Functional magnetic resonance imaging (fMRI) is increasingly used to characterize functional connectivity between brain regions. Given the vast number of between-voxel interactions in high-dimensional fMRI data, it is an ongoing challenge to detect stable and generalizable functional connectivity in the brain among groups of subjects. Component models can be used to define subspace representations of functional connectivity that are more interpretable. It is, however, unclear which component model provides the optimal representation of functional networks for multi-subject fMRI datasets. A flexible cross-validation approach that assesses the ability of the models to predict voxel-wise covariance in new data, using three different measures of generalization was proposed. This framework is used to compare a range of component models with varying degrees of flexibility in their representation of functional connectivity, evaluated on both simulated and experimental resting-state fMRI data. It was demonstrated that highly flexible subject-specific component subspaces, as well as very constrained average models, are poor predictors of whole-brain functional connectivity, whereas the best-generalizing models account for subject variability within a common spatial subspace. Within this set of models, spatial Independent Component Analysis (sICA) on concatenated data provides more interpretable brain patterns, whereas a consistent-covariance model that accounts for subject-specific network scaling (PARAFAC2) provides greater stability in functional connectivity relationships between components and their spatial representations. The proposed evaluation framework is a promising quantitative approach to evaluating component models, and reveals important differences between subspace models in terms of predictability, robustness, characterization of subject variability, and interpretability of the model parameters. Hum Brain Mapp, 2016.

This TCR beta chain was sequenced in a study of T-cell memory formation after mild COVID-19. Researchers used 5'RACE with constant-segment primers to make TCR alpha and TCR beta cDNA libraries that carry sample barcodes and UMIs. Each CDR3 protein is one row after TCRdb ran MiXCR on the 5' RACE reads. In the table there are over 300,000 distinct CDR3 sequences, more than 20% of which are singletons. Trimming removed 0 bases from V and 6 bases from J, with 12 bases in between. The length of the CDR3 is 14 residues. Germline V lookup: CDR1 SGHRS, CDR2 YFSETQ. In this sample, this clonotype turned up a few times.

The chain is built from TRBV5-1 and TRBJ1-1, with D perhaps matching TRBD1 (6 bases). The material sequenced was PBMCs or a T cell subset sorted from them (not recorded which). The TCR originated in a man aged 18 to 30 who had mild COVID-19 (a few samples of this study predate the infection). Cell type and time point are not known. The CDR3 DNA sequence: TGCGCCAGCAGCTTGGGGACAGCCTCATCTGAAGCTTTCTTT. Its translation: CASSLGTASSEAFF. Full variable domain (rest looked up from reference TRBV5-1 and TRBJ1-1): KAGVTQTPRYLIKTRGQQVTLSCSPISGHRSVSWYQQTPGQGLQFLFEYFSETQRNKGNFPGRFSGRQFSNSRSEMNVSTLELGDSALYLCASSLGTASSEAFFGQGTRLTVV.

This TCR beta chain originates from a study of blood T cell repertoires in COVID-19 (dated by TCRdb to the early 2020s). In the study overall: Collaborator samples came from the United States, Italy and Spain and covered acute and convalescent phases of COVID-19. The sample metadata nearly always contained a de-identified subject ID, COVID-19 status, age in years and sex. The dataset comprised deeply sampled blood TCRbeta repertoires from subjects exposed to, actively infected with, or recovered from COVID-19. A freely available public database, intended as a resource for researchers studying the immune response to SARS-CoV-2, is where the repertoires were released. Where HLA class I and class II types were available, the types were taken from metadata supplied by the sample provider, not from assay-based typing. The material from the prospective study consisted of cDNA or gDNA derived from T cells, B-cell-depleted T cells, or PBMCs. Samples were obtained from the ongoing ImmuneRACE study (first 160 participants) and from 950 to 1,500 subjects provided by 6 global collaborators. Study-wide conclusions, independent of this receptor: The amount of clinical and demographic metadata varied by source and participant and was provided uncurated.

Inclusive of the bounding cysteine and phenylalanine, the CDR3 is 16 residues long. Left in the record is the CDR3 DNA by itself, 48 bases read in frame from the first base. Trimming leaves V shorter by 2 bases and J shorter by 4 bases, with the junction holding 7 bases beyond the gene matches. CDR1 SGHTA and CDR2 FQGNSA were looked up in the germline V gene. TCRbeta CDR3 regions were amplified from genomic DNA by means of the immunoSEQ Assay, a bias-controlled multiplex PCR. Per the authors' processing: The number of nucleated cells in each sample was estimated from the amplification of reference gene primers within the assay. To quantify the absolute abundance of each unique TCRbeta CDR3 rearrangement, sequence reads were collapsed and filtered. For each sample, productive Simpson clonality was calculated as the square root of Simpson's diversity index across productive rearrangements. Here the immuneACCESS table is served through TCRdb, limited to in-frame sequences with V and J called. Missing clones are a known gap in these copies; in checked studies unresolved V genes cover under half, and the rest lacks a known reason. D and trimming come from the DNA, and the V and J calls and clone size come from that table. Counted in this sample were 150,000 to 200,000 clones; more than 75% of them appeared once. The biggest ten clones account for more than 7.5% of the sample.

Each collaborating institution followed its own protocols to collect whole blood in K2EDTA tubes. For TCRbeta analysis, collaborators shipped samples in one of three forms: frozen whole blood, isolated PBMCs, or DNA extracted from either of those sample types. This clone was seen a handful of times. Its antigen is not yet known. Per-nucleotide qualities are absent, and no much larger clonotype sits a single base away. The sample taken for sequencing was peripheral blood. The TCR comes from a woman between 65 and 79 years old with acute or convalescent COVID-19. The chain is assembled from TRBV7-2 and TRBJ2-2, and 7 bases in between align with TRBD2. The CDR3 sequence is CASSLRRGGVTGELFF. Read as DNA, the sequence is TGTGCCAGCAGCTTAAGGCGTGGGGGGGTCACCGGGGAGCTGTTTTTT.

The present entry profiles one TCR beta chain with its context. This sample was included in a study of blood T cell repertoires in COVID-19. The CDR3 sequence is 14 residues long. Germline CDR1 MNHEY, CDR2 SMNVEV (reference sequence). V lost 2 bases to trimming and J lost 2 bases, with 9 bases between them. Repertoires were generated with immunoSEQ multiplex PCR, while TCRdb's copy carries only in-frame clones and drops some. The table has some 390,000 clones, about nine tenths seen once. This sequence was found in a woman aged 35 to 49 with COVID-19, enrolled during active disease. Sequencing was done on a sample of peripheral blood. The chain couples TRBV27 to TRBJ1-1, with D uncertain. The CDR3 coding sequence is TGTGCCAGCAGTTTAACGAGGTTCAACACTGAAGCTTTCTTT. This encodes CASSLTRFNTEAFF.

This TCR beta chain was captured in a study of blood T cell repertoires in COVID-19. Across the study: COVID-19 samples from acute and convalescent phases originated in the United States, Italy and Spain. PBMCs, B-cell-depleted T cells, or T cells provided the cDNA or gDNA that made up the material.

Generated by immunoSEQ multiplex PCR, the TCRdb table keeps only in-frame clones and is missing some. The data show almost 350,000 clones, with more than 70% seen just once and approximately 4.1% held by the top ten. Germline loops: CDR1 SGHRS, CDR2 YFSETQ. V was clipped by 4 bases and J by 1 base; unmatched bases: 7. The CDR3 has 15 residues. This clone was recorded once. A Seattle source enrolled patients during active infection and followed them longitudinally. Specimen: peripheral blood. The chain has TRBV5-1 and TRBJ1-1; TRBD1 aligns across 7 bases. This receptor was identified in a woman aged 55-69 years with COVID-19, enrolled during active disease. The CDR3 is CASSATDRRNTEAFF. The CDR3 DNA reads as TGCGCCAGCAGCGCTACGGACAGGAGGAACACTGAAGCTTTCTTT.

- Brain connectivity
- Functional magnetic resonance imaging
- Independent component analysis
Madsen, K. H., Churchill, N. W., & Mørup, M. (2017). Quantifying functional connectivity in multi-subject fMRI data using component models. Human Brain Mapping, 38(2), 882–899. https://doi.org/10.1002/hbm.23425